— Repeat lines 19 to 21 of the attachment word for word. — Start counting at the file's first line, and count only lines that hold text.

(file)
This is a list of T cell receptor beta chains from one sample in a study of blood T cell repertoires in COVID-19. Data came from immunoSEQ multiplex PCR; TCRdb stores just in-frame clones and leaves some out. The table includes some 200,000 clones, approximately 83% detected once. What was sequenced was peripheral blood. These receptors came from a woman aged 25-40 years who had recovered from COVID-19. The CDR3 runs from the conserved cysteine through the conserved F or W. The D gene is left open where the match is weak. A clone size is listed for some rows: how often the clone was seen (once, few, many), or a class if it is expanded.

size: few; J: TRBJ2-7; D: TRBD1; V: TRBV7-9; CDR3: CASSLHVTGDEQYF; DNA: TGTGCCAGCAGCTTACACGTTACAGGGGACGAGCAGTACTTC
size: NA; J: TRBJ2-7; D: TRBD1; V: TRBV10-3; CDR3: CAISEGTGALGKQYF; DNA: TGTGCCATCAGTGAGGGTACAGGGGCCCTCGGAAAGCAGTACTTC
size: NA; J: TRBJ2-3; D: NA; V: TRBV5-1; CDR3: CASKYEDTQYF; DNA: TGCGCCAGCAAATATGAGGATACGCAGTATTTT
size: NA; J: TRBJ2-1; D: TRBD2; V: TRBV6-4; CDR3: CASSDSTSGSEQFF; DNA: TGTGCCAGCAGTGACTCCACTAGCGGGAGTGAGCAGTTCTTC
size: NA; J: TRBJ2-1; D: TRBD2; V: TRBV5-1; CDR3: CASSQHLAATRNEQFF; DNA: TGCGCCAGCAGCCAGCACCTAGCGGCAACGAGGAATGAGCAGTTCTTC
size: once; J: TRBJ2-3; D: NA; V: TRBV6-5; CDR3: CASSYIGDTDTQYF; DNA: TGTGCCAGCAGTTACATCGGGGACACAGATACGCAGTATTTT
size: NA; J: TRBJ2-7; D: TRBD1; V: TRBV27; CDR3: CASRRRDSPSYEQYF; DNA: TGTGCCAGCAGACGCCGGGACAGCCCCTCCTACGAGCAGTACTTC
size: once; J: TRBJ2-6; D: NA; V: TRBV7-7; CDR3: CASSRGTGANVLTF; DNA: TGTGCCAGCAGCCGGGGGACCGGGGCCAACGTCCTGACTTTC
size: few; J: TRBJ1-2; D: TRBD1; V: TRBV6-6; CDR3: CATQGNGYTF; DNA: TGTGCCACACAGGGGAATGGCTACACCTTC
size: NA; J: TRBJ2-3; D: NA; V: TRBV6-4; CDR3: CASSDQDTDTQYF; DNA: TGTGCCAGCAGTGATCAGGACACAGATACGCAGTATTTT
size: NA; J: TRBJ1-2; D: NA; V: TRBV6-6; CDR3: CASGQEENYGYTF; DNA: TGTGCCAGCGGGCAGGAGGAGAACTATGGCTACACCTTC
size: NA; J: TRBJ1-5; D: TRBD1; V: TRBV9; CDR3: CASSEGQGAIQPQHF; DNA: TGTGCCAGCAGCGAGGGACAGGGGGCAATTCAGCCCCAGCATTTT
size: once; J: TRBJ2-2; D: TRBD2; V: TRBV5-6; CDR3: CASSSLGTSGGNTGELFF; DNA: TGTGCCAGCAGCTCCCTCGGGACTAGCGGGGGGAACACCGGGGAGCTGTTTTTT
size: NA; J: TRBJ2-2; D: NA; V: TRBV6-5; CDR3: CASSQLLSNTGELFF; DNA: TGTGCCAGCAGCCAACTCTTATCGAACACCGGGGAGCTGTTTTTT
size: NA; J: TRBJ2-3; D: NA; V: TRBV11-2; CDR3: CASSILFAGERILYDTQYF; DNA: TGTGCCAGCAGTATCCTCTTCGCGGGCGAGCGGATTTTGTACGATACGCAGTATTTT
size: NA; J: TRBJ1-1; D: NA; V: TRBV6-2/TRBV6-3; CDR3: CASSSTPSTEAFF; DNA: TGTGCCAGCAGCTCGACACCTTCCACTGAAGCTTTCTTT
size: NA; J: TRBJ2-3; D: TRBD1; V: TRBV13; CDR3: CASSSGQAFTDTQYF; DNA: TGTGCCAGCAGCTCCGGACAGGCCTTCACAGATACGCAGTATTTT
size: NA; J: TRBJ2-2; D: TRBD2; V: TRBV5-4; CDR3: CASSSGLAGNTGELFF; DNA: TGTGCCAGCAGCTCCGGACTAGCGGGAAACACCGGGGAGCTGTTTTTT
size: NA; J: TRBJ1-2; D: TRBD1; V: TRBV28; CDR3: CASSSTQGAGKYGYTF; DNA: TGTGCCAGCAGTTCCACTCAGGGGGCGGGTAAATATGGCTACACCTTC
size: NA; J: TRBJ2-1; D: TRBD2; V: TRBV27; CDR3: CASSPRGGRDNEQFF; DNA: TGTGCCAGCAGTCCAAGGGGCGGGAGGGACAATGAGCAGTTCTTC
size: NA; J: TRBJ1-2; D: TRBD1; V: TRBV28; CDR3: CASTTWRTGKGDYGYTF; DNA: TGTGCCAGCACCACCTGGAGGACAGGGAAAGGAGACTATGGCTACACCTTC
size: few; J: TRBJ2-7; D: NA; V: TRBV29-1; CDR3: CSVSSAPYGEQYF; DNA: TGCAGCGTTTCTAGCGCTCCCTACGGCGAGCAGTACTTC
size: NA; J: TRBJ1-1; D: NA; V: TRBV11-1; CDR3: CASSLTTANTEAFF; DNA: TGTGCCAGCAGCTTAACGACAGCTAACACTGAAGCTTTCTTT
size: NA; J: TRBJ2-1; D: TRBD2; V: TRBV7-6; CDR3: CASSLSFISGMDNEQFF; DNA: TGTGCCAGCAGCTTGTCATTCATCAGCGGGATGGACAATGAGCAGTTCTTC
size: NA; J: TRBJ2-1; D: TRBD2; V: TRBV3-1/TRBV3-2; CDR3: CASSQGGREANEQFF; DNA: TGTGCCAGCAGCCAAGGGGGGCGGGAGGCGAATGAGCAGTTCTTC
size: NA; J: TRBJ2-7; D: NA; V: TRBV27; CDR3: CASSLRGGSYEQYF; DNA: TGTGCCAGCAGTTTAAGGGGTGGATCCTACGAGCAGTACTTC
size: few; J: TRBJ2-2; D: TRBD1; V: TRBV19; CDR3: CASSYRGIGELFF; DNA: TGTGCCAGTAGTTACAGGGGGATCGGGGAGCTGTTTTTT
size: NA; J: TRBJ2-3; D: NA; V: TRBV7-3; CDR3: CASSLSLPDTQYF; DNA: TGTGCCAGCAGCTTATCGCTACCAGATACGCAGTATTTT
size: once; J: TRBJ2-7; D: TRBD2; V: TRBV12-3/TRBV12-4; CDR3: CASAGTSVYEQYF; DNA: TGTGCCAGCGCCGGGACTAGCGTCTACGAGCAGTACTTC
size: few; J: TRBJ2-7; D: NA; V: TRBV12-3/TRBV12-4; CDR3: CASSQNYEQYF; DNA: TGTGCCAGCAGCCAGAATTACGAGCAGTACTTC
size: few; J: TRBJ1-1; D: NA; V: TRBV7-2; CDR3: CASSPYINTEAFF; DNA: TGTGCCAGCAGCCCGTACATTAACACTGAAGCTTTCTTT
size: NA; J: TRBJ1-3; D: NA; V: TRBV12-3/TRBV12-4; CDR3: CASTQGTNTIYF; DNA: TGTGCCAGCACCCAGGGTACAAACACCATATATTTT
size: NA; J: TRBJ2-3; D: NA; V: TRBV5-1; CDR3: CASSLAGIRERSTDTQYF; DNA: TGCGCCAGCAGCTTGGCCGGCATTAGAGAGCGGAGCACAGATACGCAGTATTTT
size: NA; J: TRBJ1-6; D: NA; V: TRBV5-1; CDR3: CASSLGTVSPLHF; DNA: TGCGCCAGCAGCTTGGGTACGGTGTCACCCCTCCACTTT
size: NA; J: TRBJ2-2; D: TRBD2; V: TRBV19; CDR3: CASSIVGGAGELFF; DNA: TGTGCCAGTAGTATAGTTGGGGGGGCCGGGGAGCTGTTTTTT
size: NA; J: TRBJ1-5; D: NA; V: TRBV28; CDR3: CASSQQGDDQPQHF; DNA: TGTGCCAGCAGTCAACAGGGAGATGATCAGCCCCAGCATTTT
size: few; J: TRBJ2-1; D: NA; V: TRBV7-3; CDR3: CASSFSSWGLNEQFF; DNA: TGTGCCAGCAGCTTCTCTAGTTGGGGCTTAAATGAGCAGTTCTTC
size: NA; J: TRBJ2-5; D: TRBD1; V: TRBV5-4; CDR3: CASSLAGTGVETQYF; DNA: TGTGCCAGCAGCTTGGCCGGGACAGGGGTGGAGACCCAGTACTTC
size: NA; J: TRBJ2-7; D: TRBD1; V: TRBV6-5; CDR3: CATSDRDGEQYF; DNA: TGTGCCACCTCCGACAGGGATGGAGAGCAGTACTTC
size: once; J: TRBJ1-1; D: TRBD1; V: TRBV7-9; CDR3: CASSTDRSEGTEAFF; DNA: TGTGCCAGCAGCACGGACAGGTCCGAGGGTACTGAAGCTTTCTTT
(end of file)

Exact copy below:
size: NA; J: TRBJ2-2; D: TRBD2; V: TRBV5-4; CDR3: CASSSGLAGNTGELFF; DNA: TGTGCCAGCAGCTCCGGACTAGCGGGAAACACCGGGGAGCTGTTTTTT
size: NA; J: TRBJ1-2; D: TRBD1; V: TRBV28; CDR3: CASSSTQGAGKYGYTF; DNA: TGTGCCAGCAGTTCCACTCAGGGGGCGGGTAAATATGGCTACACCTTC
size: NA; J: TRBJ2-1; D: TRBD2; V: TRBV27; CDR3: CASSPRGGRDNEQFF; DNA: TGTGCCAGCAGTCCAAGGGGCGGGAGGGACAATGAGCAGTTCTTC